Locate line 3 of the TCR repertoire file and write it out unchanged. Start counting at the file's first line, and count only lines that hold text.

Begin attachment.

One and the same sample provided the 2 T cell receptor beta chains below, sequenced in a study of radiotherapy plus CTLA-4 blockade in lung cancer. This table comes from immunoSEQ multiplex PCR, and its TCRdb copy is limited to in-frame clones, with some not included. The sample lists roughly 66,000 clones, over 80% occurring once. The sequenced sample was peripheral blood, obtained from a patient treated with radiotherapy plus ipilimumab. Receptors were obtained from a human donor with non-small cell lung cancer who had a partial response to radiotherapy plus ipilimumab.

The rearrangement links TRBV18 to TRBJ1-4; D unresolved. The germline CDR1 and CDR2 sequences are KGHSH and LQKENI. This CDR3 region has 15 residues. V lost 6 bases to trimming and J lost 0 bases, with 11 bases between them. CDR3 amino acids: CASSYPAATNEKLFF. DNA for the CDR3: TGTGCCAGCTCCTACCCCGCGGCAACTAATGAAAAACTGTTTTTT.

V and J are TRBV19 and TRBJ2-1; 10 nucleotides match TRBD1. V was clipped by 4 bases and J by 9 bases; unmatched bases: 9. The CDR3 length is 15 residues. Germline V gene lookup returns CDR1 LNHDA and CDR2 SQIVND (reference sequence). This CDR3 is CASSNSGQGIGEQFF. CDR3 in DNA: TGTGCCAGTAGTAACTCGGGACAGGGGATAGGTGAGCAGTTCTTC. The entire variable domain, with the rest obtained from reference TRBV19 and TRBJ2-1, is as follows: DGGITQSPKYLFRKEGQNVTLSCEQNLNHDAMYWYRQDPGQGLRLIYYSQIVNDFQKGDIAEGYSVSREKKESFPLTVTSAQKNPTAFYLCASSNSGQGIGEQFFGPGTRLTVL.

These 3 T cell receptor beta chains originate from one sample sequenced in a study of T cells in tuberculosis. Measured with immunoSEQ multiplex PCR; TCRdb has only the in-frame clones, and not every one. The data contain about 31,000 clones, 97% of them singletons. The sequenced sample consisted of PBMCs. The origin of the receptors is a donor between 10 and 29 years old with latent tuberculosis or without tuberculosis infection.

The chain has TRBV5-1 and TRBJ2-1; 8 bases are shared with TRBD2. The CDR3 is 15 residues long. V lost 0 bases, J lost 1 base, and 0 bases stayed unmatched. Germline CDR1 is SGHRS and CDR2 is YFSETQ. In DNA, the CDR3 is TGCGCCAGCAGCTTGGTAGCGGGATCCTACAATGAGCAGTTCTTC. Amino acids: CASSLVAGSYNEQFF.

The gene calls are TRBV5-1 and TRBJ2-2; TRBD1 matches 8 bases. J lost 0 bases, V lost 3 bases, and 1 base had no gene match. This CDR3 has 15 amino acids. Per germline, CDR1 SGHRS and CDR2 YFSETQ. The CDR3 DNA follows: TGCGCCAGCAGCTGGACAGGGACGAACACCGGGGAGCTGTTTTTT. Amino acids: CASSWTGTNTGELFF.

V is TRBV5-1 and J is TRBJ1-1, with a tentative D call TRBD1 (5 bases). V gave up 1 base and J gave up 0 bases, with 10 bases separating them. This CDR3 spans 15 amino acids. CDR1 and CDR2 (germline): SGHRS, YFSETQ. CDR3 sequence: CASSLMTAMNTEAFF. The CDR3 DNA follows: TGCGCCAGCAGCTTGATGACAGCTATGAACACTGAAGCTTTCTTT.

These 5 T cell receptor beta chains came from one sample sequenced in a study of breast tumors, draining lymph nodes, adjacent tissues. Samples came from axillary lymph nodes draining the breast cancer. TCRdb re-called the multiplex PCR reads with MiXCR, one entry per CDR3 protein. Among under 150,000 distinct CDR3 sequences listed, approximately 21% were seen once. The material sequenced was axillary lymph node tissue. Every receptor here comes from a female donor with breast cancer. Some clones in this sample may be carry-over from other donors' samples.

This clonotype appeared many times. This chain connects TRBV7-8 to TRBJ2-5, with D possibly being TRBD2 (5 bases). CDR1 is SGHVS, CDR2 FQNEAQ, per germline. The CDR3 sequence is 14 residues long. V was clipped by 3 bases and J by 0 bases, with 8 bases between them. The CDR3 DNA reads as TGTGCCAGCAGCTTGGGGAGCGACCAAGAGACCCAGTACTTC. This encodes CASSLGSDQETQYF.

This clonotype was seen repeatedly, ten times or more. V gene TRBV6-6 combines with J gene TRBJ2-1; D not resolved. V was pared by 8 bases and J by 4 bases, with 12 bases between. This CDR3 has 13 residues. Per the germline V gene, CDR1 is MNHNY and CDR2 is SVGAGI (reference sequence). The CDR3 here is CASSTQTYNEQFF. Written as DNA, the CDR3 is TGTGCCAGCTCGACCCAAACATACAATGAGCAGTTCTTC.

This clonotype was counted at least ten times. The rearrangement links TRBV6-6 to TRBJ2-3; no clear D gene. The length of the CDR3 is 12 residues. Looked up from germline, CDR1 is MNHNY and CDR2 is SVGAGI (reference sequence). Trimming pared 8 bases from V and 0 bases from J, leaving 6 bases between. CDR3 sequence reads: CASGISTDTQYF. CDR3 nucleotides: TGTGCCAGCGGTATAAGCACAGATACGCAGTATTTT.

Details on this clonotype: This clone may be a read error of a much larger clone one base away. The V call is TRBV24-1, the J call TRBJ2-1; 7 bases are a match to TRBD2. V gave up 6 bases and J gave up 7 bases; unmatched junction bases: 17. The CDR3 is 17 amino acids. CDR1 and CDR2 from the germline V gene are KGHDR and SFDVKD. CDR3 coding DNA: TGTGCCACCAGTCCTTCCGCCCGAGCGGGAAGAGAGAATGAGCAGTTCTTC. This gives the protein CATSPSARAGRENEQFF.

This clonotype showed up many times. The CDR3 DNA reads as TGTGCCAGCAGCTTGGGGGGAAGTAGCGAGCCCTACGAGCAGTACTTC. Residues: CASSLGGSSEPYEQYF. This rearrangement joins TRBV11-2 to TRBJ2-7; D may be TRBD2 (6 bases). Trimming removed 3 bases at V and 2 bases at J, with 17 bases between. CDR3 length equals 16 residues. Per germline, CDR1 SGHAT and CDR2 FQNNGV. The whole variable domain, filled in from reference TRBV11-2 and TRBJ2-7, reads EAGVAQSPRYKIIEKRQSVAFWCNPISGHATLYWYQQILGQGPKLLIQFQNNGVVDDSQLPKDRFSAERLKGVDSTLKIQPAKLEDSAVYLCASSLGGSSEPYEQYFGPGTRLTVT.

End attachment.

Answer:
V and J are TRBV19 and TRBJ2-1; 10 nucleotides match TRBD1. V was clipped by 4 bases and J by 9 bases; unmatched bases: 9. The CDR3 length is 15 residues. Germline V gene lookup returns CDR1 LNHDA and CDR2 SQIVND (reference sequence). This CDR3 is CASSNSGQGIGEQFF. CDR3 in DNA: TGTGCCAGTAGTAACTCGGGACAGGGGATAGGTGAGCAGTTCTTC. The entire variable domain, with the rest obtained from reference TRBV19 and TRBJ2-1, is as follows: DGGITQSPKYLFRKEGQNVTLSCEQNLNHDAMYWYRQDPGQGLRLIYYSQIVNDFQKGDIAEGYSVSREKKESFPLTVTSAQKNPTAFYLCASSNSGQGIGEQFFGPGTRLTVL.